a Top, ribbon representation of the superposition of the ternary structure of NgLeuRS·ATP·leucinol (magenta) with NgLeuRS (slate). Bottom, superposition of the ternary structure of NgLeuRS·ATP·leucinol (magenta) with NgLeuRS·Leu-AMP (green). In both panels the aminoacylation domain, CP2, Zn2, ACBD and CTD of the NgLeuRS·ATP·leucinol structure are additionally shown as a surface representation. b Top panels, the relative position of the CP1 hairpin (cartoon backbone representation) to the L550-containing α-helix (cartoon and stick representation) in different catalytic states. Ligands are shown as sticks representations while the Mg2+ ion is shown as a gray sphere. Bottom, zoom of the L550 region. 2Fo-Fc electron density maps countered at 1.5 σ (gray mesh). c Comparison of the Ramachandran plot of L550 (green square) and H551 (red circle) in NgLeuRS/NgLeuRS·Leu-AMP and NgLeuRS·ATP·leucinol structures. d Polar interactions between E169 in the CP1 hairpin and surrounding protein residues in the NgLeuRS·ATP·leucinol complex. H-bonds are shown as black dashed lines.

A peptide-plane flip drives global conformational changes

Intriguingly, careful examination of the different X-ray structures shows the presence of a peptide-plane flip between L550 and H551 in the NgLeuRS·ATP·leucinol complex, that is absent in the apo and the intermediate bound structures (Fig. 3b). These residues are found at the N-terminus of a structurally conserved α-helix (residues 549–564) that lines the substrate binding pocket, and the peptide-plane flip disrupts the secondary structure of these helix capping residues. This transition is clearly reflected in the Ramachandran plots, which show that L550 moves from a right-handed α-helix (αR) to β-sheet position, while H551 moves from αR region to an unfavorable zone upon formation of the pre-transition complex (Fig. 3c).

The NgLeuRS·ATP·leucinol structure suggests that the peptide-plane flip is induced by the closure of the CP1 hairpin in order to avoid the steric clash between the side chains of L550 and the CP1 hairpin E169. Compared to the individual substrate-bound states, the energetically unfavorable peptide-plane flip and closed conformation of the CP1 hairpin in the pre-transition state is stabilized by a salt bridge between R178 from the CP1 hairpin and the γ-phosphate of ATP and polar interactions between the side chain of E169 from the CP1 hairpin and the side chains of Y554 from L550-containing helix and W223 located at the C-terminus of the CP2 domain (Fig. 3d). In addition, this peptide-plane flip is further accommodated by the movement of the priming loop 544GIEHA548 induced by substrate binding (Supplementary Fig. 1b).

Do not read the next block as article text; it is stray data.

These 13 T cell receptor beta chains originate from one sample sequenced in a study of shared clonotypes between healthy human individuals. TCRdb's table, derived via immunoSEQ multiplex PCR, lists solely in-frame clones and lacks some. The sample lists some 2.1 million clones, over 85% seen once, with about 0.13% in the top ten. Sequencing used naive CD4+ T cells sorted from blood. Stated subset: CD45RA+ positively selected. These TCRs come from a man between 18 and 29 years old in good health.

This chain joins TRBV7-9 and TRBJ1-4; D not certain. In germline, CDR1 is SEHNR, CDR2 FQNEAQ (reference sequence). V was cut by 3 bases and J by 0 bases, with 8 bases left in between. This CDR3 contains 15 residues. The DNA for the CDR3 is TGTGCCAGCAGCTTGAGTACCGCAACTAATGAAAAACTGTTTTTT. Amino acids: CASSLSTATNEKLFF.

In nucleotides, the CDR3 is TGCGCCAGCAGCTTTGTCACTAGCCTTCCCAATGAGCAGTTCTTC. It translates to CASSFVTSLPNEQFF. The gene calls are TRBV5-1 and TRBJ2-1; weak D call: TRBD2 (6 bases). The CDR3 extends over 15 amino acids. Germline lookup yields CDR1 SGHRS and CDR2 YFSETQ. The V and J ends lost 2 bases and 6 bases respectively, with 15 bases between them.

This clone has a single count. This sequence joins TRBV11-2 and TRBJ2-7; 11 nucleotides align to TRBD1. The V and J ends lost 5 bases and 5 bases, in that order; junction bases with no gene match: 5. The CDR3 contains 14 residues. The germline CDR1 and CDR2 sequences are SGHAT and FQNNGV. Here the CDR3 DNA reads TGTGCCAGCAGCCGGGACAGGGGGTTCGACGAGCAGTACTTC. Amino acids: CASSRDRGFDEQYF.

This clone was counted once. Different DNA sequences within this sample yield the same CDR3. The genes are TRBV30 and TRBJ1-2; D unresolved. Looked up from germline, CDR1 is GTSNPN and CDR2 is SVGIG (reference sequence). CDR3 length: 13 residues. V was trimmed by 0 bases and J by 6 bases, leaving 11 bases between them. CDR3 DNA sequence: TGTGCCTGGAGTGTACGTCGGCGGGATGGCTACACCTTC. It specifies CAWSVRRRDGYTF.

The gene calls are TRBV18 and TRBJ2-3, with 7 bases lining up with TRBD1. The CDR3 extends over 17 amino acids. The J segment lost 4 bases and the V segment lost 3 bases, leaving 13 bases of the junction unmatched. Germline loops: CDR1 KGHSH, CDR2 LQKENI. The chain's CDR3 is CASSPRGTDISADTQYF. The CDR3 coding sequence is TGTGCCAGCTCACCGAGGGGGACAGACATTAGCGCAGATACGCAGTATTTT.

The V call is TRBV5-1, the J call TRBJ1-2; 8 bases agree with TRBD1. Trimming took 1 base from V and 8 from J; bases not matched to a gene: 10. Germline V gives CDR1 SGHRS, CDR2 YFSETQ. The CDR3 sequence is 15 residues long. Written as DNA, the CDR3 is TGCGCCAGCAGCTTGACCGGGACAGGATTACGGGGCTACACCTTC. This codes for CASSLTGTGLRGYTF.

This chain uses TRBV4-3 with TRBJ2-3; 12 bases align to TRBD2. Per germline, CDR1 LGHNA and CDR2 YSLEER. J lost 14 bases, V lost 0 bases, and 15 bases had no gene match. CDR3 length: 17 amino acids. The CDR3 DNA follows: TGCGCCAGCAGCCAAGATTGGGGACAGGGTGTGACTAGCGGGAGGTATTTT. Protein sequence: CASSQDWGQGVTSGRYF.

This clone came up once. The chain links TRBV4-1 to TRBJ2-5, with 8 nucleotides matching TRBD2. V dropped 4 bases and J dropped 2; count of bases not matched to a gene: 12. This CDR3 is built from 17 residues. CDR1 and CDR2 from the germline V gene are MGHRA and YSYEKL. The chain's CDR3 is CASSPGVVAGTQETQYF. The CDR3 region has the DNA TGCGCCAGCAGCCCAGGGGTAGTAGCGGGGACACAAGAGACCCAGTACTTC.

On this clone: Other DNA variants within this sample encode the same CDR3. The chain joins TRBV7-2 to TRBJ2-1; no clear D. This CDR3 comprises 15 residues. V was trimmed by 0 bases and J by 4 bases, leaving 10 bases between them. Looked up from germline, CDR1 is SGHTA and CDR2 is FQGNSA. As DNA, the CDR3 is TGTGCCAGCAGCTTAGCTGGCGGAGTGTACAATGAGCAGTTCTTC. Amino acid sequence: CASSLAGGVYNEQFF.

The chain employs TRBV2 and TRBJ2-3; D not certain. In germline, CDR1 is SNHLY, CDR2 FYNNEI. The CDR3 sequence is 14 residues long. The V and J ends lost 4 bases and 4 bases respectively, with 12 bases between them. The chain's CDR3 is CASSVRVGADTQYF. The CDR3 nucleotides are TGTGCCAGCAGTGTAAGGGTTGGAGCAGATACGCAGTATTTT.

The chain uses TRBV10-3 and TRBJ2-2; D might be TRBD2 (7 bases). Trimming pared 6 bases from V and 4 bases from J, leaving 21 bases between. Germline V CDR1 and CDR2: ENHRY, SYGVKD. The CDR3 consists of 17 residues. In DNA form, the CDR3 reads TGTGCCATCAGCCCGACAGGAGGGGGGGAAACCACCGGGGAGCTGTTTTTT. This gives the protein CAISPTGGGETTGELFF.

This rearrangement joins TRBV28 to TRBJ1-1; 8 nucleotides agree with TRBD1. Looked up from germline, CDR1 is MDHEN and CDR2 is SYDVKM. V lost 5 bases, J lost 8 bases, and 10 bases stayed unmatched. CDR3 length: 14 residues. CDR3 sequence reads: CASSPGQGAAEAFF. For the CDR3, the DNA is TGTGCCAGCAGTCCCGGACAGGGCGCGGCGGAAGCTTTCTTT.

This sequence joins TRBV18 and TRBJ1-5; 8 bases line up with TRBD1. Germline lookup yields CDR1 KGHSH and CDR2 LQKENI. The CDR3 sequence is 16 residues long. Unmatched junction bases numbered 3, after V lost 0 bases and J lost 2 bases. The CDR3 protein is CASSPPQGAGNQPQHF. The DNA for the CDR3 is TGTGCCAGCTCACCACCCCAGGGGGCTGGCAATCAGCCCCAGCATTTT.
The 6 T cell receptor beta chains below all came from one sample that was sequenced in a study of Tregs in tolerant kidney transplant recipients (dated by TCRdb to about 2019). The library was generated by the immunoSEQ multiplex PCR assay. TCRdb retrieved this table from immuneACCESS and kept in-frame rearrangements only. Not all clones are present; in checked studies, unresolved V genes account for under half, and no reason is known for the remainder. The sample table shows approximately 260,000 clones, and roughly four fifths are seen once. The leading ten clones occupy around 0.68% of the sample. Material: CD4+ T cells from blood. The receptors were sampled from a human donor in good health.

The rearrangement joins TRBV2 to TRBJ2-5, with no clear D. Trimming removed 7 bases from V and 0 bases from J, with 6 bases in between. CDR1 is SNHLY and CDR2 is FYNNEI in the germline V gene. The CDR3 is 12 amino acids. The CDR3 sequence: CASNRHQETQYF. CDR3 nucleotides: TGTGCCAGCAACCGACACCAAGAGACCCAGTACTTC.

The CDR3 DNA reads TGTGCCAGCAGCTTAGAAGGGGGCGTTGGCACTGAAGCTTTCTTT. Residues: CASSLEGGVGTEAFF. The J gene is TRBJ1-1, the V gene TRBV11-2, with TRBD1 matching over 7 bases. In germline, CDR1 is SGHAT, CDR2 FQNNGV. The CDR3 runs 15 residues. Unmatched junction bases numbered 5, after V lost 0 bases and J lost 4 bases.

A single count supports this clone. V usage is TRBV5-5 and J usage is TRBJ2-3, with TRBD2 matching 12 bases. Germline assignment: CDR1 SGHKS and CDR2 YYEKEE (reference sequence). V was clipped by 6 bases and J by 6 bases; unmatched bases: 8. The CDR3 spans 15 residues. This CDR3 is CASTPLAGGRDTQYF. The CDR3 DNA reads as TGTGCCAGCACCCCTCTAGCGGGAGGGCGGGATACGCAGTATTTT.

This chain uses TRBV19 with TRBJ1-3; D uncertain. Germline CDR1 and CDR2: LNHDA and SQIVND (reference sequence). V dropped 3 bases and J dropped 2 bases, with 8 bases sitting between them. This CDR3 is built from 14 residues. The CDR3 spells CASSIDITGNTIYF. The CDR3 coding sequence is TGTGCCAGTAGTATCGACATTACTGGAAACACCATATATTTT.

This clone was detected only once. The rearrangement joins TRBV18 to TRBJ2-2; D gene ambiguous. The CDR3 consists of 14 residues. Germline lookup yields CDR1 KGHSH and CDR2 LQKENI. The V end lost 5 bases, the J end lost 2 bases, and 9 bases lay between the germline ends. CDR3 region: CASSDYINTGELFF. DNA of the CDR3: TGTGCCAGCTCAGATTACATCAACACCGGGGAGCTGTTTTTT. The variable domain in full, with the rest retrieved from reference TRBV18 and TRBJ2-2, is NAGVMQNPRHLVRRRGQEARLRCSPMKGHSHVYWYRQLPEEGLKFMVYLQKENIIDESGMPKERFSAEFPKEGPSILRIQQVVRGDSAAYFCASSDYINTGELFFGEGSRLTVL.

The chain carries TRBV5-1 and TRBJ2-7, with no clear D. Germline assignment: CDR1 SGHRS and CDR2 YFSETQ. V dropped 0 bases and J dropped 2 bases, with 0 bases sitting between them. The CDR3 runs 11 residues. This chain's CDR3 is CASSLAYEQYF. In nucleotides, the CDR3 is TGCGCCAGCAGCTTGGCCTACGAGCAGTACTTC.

To understand the role of this peptide-plane flip on the global conformational changes and its effects on enzymatic catalysis, L550 was mutated to an alanine or glycine and the crystallization of both mutants was performed. These mutants gave rise to the same crystal form as the WT protein by seeding. However, while the NgLeuRS-L550A diffracted as well as WT protein crystals, the NgLeuRS-L550G showed slightly lower diffraction quality in the range of 2.7–3.3 Å (Supplementary Data 1). Similar to WT, soaking of the crystals with ATP and Leu resulted in the formation of Leu-AMP indicating that both mutants retain the capability to carry out the first step of the aminoacylation reaction (Fig. 4, Supplementary Data 1 and Supplementary Fig. 3a, b).

Fig. 4: The effects of L550A and E169G mutants on NgLeuRS catalytic efficiency.
figure 4

a Schematics of assays for Leu activation (top) and Leu transfer (bottom). The former is performed by ATP-PPi exchange assay to measure the effects of L550A and E169G mutants on Leu activation while the latter was used to evaluate the second stage Leu transfer to tRNALeu. b Upper panels: the relative position of the CP1 hairpin to the L550A-containing α-helix in the NgLeuRS-L550A mutant in different trapped catalytically states. Lower panels: zoom of the L550A region. The CP1 hairpin remains in the closed conformation following Leu-AMP formation. 2Fo-Fc electron density maps (gray mesh) are all countered at 1.5 σ. c Relative position of CP1 hairpin to the L550-containing α-helix in NgLeuRS-E169G mutant. The CP1 hairpin of the E169G mutant remains in an open conformation during Leu activation. Omit maps (gray mesh) of ligands are countered at 3.5–5 σ. In b, c the CP1 hairpin is shown as cartoon backbone representations while the L550-containing α-helix is a mixed cartoon and stick representation. The ligands are shown as sticks while the catalytic magnesium ion is shown as a gray sphere.